• If you plan to place more batteries in the container at a later date, twist the poly liner to seal the container and screw the lid shut between uses.
  • Do not remove the fireproof insulation inside the container.

Step 2: When you are ready, prepare the kit for return.

  • Seal the poly liner with the enclosed zip tie.
  • Use packing tape to ensure the liner has a complete air-tight seal.
  • Ensure that the filled poly liner remains inside the fireproof insulation.
  • Place the insulation plug on top of the sealed bag.
  • Screw on the lid.

Step 3: Prepare the kit for shipment.

  • If your recycling kit was shipped to you in a cardboard box, place the full, sealed container back into the cardboard box.
  • Securely tape the top flaps of the box with 2-3’’ packing tape.
  • Make sure all edges, corners, and flaps are properly sealed with tape.

Step 4: Use the red prepaid FedEx Ground shipping label

  • Each kit comes with a red FedEx prepaid return shipping label. The kit must be shipped via FedEx Ground only.
  • The red FedEx prepaid return shipping label will be located with the instructions enclosed in the kit or will be affixed to the kit itself.

Step 5: Fill in the shipping information

  • In the “From” section, fill in your company name and required information.
  • Check the box for Batteries.
  • Add the Accumulation State Date, which is the date when waste was first placed in the recycling kit.

Step 6: Call FedEx Ground

  • Contact FedEx Ground at 1.800.463.3339 to schedule pick up using a pre-paid label or schedule pickup online at fedex.com/returnpickup.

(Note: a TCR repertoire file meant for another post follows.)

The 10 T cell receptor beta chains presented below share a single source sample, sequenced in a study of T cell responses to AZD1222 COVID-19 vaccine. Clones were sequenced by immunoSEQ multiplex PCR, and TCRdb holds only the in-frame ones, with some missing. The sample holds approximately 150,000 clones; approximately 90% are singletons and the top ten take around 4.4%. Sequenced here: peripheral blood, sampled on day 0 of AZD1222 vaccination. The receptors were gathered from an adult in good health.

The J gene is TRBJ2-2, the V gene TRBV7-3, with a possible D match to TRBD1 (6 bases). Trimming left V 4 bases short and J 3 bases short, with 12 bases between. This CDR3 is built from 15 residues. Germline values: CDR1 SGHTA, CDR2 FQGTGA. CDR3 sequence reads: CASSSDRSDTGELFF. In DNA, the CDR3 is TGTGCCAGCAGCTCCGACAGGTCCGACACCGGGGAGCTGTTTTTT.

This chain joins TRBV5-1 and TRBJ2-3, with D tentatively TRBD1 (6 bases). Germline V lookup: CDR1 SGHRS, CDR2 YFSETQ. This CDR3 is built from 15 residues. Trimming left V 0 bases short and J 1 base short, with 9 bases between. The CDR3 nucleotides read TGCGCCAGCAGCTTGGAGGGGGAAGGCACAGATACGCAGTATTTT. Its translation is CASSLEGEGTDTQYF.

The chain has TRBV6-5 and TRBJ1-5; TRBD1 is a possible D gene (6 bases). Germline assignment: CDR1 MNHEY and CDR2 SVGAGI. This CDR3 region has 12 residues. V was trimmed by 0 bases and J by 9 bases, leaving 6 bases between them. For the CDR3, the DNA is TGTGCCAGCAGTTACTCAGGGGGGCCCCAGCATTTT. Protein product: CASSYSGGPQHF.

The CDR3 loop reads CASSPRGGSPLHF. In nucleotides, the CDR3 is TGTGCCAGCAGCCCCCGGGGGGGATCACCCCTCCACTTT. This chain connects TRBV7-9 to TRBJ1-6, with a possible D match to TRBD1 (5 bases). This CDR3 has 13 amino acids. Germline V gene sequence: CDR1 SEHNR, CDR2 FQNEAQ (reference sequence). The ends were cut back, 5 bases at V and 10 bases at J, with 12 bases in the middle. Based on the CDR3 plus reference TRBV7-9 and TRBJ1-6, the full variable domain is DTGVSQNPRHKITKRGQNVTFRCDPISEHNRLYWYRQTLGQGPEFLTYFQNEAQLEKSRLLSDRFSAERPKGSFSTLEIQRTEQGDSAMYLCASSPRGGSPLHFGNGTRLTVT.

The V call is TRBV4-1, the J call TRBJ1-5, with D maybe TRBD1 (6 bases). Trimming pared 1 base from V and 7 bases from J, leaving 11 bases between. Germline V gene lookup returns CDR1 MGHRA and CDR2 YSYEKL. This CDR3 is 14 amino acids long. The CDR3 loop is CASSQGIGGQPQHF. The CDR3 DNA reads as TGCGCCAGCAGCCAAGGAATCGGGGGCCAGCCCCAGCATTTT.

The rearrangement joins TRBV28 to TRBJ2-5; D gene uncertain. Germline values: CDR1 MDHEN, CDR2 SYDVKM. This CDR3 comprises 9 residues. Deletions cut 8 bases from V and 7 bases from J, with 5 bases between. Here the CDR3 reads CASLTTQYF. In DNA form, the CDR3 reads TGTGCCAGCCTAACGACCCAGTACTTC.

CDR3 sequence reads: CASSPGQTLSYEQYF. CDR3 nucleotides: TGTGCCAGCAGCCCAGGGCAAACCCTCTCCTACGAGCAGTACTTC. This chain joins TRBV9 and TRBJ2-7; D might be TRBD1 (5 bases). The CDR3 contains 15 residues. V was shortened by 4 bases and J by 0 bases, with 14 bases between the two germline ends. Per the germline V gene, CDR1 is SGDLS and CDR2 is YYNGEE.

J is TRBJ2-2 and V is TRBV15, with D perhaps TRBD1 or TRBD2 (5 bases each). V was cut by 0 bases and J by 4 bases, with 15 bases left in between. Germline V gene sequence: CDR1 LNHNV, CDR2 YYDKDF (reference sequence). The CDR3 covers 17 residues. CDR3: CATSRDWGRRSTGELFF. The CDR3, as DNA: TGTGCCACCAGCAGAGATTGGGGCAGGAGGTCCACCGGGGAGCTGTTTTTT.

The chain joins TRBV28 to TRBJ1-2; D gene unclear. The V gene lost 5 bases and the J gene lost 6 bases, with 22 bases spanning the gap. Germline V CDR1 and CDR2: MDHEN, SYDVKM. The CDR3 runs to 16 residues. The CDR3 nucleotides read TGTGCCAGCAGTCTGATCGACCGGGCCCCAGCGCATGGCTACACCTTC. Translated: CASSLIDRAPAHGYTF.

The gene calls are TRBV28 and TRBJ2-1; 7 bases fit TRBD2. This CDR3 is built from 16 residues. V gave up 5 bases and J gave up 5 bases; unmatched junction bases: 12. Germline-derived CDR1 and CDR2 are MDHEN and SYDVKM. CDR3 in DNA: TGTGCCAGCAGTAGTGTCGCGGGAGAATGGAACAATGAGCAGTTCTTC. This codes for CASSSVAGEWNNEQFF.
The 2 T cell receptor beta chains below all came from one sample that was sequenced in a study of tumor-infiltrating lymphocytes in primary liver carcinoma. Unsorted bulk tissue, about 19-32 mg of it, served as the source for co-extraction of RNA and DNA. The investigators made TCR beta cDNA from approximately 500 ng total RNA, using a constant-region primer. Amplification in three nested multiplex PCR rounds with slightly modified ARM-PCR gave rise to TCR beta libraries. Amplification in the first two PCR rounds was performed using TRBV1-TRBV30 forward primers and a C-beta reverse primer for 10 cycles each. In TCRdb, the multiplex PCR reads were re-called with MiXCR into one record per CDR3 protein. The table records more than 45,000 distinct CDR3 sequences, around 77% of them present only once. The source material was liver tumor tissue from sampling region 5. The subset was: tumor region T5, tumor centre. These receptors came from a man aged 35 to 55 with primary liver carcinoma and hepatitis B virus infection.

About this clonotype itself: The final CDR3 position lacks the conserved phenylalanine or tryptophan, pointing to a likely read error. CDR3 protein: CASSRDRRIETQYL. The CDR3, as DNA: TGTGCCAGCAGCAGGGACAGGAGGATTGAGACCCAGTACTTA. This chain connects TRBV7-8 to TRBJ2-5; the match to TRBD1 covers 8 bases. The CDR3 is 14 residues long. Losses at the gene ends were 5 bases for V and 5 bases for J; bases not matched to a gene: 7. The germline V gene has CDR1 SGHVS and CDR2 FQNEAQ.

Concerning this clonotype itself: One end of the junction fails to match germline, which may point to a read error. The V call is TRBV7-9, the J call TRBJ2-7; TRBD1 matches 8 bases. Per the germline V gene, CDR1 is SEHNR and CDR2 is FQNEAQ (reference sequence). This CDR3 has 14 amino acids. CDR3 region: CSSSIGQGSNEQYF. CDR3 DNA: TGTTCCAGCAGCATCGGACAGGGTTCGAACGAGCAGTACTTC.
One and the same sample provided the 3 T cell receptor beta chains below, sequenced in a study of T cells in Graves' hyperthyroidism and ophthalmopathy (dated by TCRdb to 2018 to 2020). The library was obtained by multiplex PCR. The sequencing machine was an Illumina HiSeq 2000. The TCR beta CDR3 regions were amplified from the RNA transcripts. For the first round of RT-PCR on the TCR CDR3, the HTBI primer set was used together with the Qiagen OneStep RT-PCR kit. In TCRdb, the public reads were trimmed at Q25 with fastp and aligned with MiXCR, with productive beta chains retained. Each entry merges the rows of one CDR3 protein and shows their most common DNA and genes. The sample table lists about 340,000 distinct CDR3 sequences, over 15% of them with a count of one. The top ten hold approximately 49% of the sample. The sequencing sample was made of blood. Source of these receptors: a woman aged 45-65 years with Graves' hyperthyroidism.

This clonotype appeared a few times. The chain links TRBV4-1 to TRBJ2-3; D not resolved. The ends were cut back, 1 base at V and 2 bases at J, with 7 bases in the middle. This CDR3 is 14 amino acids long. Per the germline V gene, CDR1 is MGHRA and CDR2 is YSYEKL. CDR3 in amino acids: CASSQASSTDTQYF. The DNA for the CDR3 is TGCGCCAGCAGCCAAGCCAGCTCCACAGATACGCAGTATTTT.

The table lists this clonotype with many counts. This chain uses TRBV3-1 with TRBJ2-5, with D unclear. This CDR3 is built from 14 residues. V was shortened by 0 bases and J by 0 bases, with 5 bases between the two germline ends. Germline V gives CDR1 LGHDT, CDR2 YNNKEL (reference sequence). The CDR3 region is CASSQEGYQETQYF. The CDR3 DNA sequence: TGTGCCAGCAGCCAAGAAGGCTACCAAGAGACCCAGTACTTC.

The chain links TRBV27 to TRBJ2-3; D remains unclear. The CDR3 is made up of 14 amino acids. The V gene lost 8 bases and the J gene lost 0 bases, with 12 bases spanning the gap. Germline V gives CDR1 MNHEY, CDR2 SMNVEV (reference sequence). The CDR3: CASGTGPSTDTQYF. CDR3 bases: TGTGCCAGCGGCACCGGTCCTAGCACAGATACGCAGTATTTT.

Exit Sign and Smoke Detector Recycling (4)

Self-powered radioactive exit signs and smoke detectors contain mildly radioactive material. In both cases, radioactivity can escape from devices that are disposed of improperly.

The bright red exit signs that direct people to exits in commercial buildings are manufactured with a radioactive gas that allows them to glow in the dark, even if the power goes out. This radioactive gas called tritium needs to be properly disposed of because it can cause serious contamination. All tritium exit signs are clearly labeled with a yellow label, red print, and a radioactive symbol. These labels include the make, model, serial number, manufacturing date, and expiration date. This information will be required when you dispose of a tritium exit sign for recycling.

Step 1: Order a kit for recycling

  • Contact us at 855-EARTH55 to tell us how many tritium signs you need to recycle.
  • We will provide a quote for the kit and a form to complete

Step 2: Complete the tritium exit sign form.

  • Provide the information on the label of each tritium exit sign.
  • We will apply for an approval number for each exit sign, and once we receive it, we will send a recycling kit.

Step 3: Package and ship your tritium exit signs for recycling

  • Carefully package the tritium exit signs per the included instructions.
  • Once exit signs are properly packaged, seal the container and call FedEx Ground for pickup using the red prepaid shipping label.
  • Send the included notification forms to the NRC and your state, and keep the documents for your record.

We also offer an EZ Tritium Recycling option that lets you opt for us to handle the notification process to the NRC and your state. This option costs a little more per sign, but helps make sure the government is notified correctly.

Ionization smoke detectors use a small amount of radioactive material, americium-241, to detect smoke. Intact smoke detectors must be shipped intact to facilities specifically licensed to recycle smoke detectors.